2. A headset. I sit on a lot of conference calls and like to use a USB headset in conjunction with my Google Voice account. A headset will usually have a clearer sound quality than using a phone on speaker. 
  3. Russell + Hazel Acrylic Stapler. I originally didn’t buy a lot of standard office supplies but soon realized it was better to have them than not have them. 
  4. Martha Stewart Home Office Accordion File. Once again—I didn’t expect I’d use/print a lot of paper at home, but I ended up needing several accordion files to keep it all organized. 
  5. Greenroom Eco Planner. I live and die by my paper planner. I use my iPhone too, but nothing will ever truly replace a paper planner for me. When you work from home, there aren’t the typical reminders you might get an office environment (“don’t forget—meeting in 15!”), so you have to stay on top of all your shit yourself. Google Calendar is great, but I always record meetings or other items in my paper planner too. I find that the smaller the planner, the more I use it. If it’s not easily portable, I tend not to use it as religiously. That might not be true for you, but something worth mentioning!
  6. Martha Stewart Home Office Trays. I always find I have these little knick knacks floating around my desk and I don’t necessarily want to stick them in a drawer. Trays are good for keeping these organized and visible. 
  7. Rifle Paper Co Journal. I keep notes two different ways: on paper and electronically (more on that later). If I’m using paper to keep notes, I prefer to use a hefty journal (in a compact size) so that I can look back and easily find notes from a call two weeks ago, for example. I date each page and write a title at the top—the name of the meeting or project. I use paper to take more general notes—ideas, who said what. 
  8. Hello Fax. People still rely on faxes. I do not understand this. But inevitably someone, somewhere will need something faxed to them and that’s where Hello Fax comes in handy. Another great thing is the ability to sign and edit documents electronically. (Makes processing invoices or expense reports easy.) 
  9. imo app. My office uses Gchat for internal IM and I connected my account to imo on my iPhone so I’m accessible even if I step away from my computer.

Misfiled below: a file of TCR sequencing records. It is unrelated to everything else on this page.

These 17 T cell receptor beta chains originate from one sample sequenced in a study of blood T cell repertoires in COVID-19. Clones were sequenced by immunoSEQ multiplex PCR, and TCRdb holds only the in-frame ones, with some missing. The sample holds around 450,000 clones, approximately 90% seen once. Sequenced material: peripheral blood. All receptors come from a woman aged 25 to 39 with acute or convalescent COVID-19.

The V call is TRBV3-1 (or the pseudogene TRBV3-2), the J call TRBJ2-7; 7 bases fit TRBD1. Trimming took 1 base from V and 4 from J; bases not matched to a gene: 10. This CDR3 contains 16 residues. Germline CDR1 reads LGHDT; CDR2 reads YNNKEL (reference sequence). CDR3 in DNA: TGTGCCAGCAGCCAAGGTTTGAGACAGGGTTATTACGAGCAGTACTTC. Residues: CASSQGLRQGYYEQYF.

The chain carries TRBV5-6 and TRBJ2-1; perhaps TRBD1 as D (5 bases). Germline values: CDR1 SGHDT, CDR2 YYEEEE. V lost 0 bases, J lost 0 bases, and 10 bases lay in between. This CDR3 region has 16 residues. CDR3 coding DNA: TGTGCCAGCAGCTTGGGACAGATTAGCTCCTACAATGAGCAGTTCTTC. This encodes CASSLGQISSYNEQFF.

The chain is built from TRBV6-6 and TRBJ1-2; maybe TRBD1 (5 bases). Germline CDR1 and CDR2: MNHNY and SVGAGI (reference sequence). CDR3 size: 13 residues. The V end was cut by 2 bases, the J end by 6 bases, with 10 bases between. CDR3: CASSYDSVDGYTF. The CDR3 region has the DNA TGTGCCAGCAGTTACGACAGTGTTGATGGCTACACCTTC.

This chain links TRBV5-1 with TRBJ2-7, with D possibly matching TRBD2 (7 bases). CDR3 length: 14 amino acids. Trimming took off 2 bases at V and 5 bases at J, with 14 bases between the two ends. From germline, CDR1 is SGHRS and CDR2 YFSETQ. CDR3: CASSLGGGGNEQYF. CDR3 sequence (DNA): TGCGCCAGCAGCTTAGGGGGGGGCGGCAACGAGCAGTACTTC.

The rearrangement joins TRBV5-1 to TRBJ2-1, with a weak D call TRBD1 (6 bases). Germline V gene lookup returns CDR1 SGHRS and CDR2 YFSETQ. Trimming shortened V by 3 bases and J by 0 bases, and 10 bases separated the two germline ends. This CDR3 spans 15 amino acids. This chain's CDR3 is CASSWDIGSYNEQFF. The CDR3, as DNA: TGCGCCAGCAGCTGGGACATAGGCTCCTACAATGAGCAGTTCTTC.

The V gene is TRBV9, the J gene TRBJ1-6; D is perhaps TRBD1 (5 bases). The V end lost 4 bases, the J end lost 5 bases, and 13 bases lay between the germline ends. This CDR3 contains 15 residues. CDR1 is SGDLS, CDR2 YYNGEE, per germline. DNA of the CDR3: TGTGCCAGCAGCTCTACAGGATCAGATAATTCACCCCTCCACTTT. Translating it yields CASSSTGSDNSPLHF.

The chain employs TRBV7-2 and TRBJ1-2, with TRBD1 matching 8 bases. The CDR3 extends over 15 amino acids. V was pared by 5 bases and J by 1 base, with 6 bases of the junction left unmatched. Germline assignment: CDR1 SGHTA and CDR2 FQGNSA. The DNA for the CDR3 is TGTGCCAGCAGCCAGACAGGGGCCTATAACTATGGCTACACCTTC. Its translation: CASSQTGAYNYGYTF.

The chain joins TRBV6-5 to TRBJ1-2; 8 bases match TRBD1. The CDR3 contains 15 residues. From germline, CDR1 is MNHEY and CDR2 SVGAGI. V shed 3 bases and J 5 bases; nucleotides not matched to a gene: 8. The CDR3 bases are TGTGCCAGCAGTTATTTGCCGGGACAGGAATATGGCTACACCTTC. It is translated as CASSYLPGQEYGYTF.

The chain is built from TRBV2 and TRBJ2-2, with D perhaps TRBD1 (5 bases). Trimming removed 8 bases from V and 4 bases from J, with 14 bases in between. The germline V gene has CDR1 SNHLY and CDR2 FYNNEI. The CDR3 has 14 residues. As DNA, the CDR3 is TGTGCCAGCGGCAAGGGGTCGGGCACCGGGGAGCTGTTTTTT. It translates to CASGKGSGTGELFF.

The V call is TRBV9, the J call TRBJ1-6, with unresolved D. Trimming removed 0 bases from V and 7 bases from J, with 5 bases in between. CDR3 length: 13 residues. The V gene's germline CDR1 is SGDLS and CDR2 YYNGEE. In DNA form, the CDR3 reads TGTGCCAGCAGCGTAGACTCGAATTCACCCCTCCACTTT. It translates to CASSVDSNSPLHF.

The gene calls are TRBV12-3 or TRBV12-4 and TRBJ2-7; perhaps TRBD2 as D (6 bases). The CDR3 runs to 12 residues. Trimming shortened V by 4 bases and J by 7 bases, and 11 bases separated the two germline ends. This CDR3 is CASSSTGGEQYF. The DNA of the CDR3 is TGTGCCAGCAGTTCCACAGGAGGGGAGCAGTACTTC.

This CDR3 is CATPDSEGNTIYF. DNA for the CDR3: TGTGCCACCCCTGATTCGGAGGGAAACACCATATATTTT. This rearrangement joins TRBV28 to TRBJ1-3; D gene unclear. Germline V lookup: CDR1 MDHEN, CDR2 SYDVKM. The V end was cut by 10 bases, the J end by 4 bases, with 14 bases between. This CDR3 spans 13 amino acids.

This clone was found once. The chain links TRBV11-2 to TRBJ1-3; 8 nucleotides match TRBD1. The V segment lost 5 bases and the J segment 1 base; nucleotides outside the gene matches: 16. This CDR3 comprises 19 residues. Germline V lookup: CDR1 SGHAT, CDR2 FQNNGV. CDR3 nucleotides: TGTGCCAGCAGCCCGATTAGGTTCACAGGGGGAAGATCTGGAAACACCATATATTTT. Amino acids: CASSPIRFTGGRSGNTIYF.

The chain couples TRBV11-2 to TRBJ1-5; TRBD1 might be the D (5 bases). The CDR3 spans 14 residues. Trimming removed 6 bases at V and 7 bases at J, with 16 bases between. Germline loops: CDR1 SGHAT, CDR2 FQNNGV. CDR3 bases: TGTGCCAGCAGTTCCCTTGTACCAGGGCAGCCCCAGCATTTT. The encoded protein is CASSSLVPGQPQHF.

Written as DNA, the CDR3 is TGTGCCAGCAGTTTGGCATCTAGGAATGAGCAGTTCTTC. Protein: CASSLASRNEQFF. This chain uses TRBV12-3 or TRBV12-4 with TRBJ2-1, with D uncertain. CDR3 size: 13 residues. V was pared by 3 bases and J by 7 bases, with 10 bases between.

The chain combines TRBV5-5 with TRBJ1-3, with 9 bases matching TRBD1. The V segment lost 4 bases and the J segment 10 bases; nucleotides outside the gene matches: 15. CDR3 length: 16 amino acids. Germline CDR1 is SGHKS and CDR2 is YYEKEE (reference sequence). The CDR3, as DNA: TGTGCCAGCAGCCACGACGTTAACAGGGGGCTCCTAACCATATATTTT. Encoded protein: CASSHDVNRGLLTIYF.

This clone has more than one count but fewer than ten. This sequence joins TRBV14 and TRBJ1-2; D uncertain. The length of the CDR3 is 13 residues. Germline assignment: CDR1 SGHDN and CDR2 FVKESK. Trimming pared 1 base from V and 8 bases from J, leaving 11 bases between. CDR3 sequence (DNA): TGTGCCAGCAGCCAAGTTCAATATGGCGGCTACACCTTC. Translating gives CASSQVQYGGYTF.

10. Pencil/pen cup. I hate when I can’t find my good pens. I hate using bad pens. GOOD PENS STAY IN THE CUP. 
  11. Simplenote. Some people swear by Evernote, but I’ve never been able to find a way to seamlessly integrate it into my workflow. Simplenote, on the other hand, is something I use all day, everyday. I use ResophNotes on my PC and Notational Velocity on my Mac and have the Simplenote app installed on my iPhone. All the notes sync across these apps and are searchable. The no-frills, minimalist appearance is really great. I use this to take the electronic notes I mentioned above. I use this for more in-depth note-taking: actual action items, to-do lists, general information I need at my finger tips to do my job effectively. 
  12. Google Drive. Google Drive has really transformed the way I work in the past three years and I love being able to access work documents from whatever device I’m using. 
  13. Rifle Paper Co. To-Do ListKeeping a list-type notepad around is handy. I’ll often stick one in my handbag so if I am out and about and need to take notes or get a few ideas, I can jot them down quickly. Once again, I can do this in my phone too, but sometimes paper feels best. Later I’ll either transfer my paper lists to my Google Calendar, paper planner or Simplenote—whichever is most appropriate. 
  14. Basecamp. For more complex projects, using a collaboration tool like Basecamp can really simplify things so conference calls don’t have to happen every three days to catch people up. It’s invaluable to me as a remote employee because I can write notes, keep track of files and manage projects—and other members of the team can see these edits in real time. 
  15. Google Voice. I don’t have a dedicated work landline phone but instead use a Google Voice number. When it rings, it also rings my cell, our home phone and Google Voice in Gmail. 
  16. Dropbox. DO I NEED TO EXPLAIN WHY THIS IS ESSENTIAL? Dropbox is the sun, moon and stars. It is all-power and all-knowing. 

Do you have any other tools (or tips) to share?